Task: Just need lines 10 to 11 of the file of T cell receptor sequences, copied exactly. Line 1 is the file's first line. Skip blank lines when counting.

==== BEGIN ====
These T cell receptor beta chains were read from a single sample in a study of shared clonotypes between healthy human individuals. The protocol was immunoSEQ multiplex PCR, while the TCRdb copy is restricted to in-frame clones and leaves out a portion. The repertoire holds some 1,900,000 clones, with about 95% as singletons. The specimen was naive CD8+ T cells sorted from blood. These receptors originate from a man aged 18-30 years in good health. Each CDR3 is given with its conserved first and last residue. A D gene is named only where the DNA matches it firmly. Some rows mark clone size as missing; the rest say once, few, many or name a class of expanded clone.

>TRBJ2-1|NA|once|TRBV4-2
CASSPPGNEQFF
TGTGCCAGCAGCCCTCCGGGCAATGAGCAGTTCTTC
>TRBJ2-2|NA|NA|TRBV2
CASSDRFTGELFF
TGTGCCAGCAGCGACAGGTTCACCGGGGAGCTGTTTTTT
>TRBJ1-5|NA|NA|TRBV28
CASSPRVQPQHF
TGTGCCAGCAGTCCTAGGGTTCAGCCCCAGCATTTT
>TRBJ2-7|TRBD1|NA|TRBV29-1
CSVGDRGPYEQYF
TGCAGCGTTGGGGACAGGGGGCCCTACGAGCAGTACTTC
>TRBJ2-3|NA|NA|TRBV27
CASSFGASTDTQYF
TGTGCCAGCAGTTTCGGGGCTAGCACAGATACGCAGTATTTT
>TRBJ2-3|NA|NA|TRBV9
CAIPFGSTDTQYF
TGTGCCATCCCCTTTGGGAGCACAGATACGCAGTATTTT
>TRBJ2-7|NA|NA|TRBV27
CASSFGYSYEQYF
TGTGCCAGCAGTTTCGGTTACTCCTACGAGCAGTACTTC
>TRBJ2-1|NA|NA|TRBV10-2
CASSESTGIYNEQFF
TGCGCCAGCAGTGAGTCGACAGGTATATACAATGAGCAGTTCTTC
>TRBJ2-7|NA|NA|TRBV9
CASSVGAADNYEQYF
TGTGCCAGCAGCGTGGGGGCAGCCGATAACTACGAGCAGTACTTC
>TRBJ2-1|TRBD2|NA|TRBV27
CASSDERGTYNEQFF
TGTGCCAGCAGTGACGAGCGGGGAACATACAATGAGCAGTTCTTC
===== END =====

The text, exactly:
TGTGCCAGCAGTCCTAGGGTTCAGCCCCAGCATTTT
>TRBJ2-7|TRBD1|NA|TRBV29-1